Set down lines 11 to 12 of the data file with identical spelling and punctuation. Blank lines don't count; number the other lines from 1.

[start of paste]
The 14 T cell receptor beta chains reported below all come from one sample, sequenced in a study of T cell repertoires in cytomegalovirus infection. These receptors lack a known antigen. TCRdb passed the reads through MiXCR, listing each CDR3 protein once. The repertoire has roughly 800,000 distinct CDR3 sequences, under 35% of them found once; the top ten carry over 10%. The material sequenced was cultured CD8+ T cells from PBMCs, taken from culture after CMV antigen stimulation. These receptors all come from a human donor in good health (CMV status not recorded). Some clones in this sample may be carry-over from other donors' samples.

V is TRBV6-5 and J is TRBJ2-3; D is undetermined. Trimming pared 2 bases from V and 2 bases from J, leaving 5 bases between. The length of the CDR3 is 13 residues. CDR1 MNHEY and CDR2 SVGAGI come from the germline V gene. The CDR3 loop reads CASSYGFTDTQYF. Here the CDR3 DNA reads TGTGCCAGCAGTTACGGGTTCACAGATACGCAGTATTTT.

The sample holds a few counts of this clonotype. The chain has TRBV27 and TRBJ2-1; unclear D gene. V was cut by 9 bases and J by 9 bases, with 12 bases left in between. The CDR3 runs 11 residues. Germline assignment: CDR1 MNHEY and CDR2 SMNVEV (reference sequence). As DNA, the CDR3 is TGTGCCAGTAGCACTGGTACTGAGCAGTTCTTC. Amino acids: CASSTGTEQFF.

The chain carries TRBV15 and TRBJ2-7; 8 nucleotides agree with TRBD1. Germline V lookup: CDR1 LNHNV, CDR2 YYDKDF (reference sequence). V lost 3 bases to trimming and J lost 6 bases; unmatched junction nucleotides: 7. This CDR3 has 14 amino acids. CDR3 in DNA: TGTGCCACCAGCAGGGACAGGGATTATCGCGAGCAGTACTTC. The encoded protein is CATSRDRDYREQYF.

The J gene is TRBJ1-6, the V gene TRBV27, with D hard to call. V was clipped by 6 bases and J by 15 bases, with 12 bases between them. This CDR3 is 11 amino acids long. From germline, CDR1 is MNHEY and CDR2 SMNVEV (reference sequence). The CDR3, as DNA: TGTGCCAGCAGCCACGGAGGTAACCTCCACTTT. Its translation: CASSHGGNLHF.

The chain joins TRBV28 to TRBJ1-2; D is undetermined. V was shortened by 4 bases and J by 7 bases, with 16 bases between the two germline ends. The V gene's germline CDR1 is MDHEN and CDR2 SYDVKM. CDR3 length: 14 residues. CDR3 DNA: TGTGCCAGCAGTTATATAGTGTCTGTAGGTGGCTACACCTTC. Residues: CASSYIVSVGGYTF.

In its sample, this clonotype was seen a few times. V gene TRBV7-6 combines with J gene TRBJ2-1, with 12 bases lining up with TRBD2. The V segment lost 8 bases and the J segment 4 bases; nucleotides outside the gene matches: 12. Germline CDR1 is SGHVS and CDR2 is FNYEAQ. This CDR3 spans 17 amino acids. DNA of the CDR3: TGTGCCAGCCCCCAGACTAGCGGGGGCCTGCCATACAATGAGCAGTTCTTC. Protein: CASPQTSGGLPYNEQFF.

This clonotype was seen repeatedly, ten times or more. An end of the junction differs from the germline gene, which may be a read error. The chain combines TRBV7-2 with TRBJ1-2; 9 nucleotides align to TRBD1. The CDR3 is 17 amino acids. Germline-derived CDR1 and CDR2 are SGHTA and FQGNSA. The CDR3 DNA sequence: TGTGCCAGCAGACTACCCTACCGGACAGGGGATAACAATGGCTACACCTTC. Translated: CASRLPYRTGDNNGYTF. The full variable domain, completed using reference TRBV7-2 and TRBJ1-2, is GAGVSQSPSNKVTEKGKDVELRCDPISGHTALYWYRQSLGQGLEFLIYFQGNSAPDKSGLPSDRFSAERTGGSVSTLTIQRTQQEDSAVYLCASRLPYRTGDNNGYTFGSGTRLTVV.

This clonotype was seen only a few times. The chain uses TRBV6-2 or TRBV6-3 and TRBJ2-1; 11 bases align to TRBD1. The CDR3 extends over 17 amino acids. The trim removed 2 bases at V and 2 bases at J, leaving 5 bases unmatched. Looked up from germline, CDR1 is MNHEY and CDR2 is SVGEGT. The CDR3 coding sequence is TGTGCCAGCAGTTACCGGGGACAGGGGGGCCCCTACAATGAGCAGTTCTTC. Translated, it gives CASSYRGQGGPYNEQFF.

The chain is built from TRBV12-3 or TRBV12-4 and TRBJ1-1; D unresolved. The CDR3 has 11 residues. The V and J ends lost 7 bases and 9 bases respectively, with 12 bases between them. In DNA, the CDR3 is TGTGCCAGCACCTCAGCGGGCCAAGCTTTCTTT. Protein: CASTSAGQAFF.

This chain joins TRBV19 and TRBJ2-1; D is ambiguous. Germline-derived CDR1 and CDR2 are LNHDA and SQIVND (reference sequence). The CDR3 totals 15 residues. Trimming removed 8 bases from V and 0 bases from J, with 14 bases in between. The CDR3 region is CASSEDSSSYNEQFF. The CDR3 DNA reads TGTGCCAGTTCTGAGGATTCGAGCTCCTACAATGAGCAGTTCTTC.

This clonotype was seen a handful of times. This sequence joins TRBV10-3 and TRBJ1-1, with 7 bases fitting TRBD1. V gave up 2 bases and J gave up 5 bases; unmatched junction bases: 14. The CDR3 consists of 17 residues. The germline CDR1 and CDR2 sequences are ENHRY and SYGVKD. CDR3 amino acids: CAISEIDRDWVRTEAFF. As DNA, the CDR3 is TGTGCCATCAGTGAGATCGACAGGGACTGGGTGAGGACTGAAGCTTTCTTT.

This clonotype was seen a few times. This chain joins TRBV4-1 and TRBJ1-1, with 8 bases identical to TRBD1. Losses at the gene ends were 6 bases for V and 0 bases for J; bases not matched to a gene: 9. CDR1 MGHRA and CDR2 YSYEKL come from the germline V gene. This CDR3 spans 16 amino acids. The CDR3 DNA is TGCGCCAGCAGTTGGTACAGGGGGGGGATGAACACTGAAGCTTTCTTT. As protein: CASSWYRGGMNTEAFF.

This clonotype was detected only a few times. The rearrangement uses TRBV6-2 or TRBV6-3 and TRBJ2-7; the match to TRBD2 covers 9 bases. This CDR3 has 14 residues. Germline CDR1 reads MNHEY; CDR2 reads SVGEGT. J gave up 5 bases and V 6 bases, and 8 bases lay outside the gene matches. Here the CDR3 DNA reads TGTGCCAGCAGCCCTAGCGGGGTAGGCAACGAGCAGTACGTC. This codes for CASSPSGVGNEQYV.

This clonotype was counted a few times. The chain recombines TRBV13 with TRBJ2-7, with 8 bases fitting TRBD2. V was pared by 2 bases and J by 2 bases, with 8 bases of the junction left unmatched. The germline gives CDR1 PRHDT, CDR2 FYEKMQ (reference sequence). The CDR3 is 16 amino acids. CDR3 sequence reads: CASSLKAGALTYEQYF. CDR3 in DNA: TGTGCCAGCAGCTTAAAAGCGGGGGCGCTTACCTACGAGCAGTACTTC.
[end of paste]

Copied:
This chain joins TRBV19 and TRBJ2-1; D is ambiguous. Germline-derived CDR1 and CDR2 are LNHDA and SQIVND (reference sequence). The CDR3 totals 15 residues. Trimming removed 8 bases from V and 0 bases from J, with 14 bases in between. The CDR3 region is CASSEDSSSYNEQFF. The CDR3 DNA reads TGTGCCAGTTCTGAGGATTCGAGCTCCTACAATGAGCAGTTCTTC.

This clonotype was seen a handful of times. This sequence joins TRBV10-3 and TRBJ1-1, with 7 bases fitting TRBD1. V gave up 2 bases and J gave up 5 bases; unmatched junction bases: 14. The CDR3 consists of 17 residues. The germline CDR1 and CDR2 sequences are ENHRY and SYGVKD. CDR3 amino acids: CAISEIDRDWVRTEAFF. As DNA, the CDR3 is TGTGCCATCAGTGAGATCGACAGGGACTGGGTGAGGACTGAAGCTTTCTTT.